~11K companies/50 high-tech startups born each hour! Beat the odds by doing LESS than your competitors. (4 min read)

I heard this 11.000/hour stat at a conference a few months back and had a hard time believing it.  It just sounded crazy to me.  After some research, there are data to back up this claim   Maybe not so crazy after all.  Here is a representative study:

 http://www.moyak.com/papers/business-startups-entrepreneurs.html

Also, according to the Kauffman Foundation, approximately 430,000 high-tech startups are begun each year in the US.  That translates to about 50/hour or about one-half of one percent of all business started worldwide.

This is a small percentage but still a significant number.  50 high-tech startups born every hour in the US alone is pretty amazing!

However, we also know that only about 1% of startups scale to become mature companies with profits, happy customers and engaged employees.

Survive and thrive

How does your company survive and thrive?  The odds are stacked against you. The main reason is due to poor execution.  Poor execution usually boils down to a people issue which is almost always at the leadership level.

However, there is a proven way to beat the odds.  Focus on four decisions – People, Strategy, Execution and Cash.  (I will touch on 3 of these 4 – sorry cash – stick with me for 3 more minutes)

A recent book I read, Strategy that Works – How winning companies close the strategy-to-execution gap, has some great research showing the common practices of a number of successful companies such as Apple, Frito-Lay, Haier, Industria de Diseño Textil (Inditex), Lego, Qualcomm, and Starbucks.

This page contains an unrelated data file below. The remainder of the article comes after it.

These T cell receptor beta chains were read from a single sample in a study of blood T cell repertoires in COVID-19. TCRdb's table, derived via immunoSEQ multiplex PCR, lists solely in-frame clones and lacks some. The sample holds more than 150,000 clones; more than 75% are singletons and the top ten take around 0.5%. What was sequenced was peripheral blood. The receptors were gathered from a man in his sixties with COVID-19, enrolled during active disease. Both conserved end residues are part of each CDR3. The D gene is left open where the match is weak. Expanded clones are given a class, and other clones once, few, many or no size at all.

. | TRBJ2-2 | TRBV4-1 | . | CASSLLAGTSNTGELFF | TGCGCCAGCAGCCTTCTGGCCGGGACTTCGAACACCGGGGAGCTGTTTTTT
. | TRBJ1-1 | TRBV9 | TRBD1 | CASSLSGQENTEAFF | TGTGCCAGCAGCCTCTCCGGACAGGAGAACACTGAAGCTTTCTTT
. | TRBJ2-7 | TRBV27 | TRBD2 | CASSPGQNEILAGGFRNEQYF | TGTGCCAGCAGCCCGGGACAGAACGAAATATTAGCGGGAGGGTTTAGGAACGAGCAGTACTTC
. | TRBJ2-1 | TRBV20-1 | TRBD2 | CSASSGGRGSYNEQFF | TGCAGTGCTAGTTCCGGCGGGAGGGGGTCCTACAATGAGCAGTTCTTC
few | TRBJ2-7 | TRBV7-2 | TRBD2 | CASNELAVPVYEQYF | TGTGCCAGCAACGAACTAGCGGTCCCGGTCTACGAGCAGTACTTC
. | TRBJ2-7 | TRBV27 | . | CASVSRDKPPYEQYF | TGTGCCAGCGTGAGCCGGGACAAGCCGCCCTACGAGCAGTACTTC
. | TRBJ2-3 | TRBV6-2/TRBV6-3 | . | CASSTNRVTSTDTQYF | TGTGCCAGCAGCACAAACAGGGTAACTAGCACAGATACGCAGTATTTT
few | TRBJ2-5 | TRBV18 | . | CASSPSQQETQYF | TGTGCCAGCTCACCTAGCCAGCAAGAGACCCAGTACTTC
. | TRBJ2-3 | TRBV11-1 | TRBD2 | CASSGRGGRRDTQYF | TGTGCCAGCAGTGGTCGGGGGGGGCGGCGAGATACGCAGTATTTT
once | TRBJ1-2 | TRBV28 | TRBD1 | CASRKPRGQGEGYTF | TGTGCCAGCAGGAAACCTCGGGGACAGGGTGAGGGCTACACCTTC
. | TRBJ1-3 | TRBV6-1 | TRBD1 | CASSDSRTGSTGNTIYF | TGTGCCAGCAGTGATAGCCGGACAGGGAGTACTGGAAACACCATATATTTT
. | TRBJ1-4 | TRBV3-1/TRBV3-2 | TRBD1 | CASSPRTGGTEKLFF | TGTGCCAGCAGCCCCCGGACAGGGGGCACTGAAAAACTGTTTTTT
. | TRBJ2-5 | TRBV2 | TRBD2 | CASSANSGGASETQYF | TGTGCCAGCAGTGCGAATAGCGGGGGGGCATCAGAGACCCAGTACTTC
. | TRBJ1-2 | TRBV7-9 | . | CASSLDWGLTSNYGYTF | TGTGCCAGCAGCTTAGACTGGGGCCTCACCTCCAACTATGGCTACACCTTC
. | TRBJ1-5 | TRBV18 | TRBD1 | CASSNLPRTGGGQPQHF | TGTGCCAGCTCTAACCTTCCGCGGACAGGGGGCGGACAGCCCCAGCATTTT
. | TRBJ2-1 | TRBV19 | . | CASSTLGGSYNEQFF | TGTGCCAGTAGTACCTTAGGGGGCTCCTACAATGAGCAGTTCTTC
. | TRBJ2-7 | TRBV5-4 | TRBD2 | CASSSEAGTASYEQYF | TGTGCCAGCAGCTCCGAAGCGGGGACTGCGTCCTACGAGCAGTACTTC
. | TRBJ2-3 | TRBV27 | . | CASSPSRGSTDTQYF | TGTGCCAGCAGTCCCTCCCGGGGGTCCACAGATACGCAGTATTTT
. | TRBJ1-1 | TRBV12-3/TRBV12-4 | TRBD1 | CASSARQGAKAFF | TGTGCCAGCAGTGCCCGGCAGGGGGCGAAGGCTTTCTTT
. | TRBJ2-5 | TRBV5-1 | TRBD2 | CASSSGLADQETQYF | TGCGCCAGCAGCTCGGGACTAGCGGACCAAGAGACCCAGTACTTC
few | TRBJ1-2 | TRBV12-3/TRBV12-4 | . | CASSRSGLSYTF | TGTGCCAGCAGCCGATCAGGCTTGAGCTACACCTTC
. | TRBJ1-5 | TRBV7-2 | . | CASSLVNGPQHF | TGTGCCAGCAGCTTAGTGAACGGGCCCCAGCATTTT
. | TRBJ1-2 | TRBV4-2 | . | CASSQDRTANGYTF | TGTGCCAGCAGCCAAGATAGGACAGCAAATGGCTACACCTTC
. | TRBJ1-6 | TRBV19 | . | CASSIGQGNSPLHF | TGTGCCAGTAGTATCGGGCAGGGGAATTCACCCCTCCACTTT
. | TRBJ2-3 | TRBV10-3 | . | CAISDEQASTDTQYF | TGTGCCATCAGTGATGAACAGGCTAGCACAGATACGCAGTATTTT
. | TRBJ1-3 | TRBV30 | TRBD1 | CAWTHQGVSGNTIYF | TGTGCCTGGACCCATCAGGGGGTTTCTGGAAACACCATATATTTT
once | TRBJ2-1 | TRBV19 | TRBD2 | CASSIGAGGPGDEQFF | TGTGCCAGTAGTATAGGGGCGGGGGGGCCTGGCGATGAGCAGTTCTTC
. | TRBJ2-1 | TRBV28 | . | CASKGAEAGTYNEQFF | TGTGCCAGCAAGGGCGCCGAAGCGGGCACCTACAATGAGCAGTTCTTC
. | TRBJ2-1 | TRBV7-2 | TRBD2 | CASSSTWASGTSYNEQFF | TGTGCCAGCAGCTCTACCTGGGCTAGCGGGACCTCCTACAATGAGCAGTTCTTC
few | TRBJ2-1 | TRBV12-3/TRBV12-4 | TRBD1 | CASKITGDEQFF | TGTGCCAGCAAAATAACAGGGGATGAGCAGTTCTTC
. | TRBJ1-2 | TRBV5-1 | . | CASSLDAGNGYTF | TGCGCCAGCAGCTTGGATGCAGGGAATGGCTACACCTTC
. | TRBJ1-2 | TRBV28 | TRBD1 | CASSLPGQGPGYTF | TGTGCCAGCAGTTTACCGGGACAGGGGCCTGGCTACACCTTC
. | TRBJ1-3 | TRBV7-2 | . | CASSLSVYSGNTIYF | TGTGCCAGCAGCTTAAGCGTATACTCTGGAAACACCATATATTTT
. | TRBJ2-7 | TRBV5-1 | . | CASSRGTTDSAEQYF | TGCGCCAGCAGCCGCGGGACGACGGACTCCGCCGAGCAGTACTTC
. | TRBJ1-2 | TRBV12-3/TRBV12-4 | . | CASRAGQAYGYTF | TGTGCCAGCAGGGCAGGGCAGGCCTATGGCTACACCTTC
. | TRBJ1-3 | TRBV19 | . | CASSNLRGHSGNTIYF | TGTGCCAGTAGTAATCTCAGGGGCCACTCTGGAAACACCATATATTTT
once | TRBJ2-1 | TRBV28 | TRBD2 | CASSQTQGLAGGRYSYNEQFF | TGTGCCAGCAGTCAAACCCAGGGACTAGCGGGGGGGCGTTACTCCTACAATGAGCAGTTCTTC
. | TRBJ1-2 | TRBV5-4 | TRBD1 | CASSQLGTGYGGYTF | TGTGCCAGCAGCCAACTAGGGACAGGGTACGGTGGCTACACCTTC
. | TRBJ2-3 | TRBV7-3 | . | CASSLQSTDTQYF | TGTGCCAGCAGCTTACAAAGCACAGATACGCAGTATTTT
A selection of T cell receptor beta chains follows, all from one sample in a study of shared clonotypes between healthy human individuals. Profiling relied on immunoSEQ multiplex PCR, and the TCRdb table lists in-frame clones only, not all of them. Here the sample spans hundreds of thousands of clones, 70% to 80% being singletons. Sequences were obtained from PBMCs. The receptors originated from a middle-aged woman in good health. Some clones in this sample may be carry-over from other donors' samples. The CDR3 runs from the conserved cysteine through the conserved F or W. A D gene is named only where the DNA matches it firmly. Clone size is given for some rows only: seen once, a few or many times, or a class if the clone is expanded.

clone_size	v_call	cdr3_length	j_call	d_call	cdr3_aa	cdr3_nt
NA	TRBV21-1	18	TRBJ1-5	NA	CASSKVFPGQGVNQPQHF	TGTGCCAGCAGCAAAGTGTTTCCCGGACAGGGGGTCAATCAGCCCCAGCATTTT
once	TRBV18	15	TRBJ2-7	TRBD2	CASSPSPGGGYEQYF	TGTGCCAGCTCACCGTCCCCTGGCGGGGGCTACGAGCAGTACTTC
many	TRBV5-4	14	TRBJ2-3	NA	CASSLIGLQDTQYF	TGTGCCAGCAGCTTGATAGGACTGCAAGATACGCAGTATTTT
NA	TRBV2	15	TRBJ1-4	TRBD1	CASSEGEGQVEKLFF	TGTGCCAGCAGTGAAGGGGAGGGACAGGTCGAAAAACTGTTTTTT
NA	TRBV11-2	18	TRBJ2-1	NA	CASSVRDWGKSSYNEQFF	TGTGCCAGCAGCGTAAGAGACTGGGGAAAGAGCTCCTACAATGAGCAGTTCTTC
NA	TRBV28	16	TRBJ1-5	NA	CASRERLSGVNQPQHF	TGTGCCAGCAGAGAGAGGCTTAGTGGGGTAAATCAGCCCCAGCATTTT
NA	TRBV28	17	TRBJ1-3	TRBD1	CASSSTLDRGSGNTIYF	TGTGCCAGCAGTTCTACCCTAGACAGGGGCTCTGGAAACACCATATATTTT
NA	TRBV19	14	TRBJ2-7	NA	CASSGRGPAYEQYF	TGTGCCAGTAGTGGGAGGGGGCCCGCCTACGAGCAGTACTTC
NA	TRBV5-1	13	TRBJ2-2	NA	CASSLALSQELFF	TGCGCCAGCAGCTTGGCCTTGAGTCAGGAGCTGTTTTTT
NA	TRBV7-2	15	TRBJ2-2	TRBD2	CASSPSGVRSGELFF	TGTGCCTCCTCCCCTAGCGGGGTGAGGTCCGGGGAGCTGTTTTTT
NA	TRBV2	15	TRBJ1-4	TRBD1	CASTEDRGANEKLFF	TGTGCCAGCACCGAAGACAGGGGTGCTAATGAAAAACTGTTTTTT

They use the word Coherence to encapsulate the three main elements involved in closing this gap (excerpt from book follows):

  1. A value proposition that distinguishes a company from other companies (we sometimes call this a “way to play” in the market)
  2. A system of distinctive capabilities that reinforce each other and enable the company to deliver on this value proposition
  3. A chosen portfolio of products and services that all make use of those capabilities

What really struck me most was the second point about distinctive capabilities. Having the courage to go a different way than most and figure out what is right for your business is hard for human beings to do.  It goes against our evolution and our survival instincts.  Establishing these right set of capabilities that fit together to allow us to pull away from the pack of competitors takes work, focus, discipline and a goodly amount of courage. Separating from the herd can be a lonely and dangerous place. Not an easy thing to commit to but necessary to survive and thrive. Here is an example from the book:

Lego Capabilities System

  1. Design of compelling blocks and sets for people of all ages: Lego bases its designs on collaborative innovation among designers and the intensive study of how children play and learn.
  2. Operations oriented toward complexity at reasonable cost: Instead of fighting complexity or passing on its costs to consumers, Lego developed a facility for managing it. It manages the manufacture and packaging of thousands of precisely interlocking parts, all fitting together, arranged so the necessary mix of parts ends up in each building set, and sourced and organized so that profitability remains high.
  3. Management of a consumer-oriented platform: Relationship-building with their network of avid customers, including online and offline activities (such as forums and clubs) that generate community-style engagement.
  4. Learning-oriented brand development: Promoting the benefits of cognitive development and associated skill-building through playing; linking those benefits to their toys and associated offerings, and positioning model-making as a rich, cognitively sophisticated, creative and beneficial activity.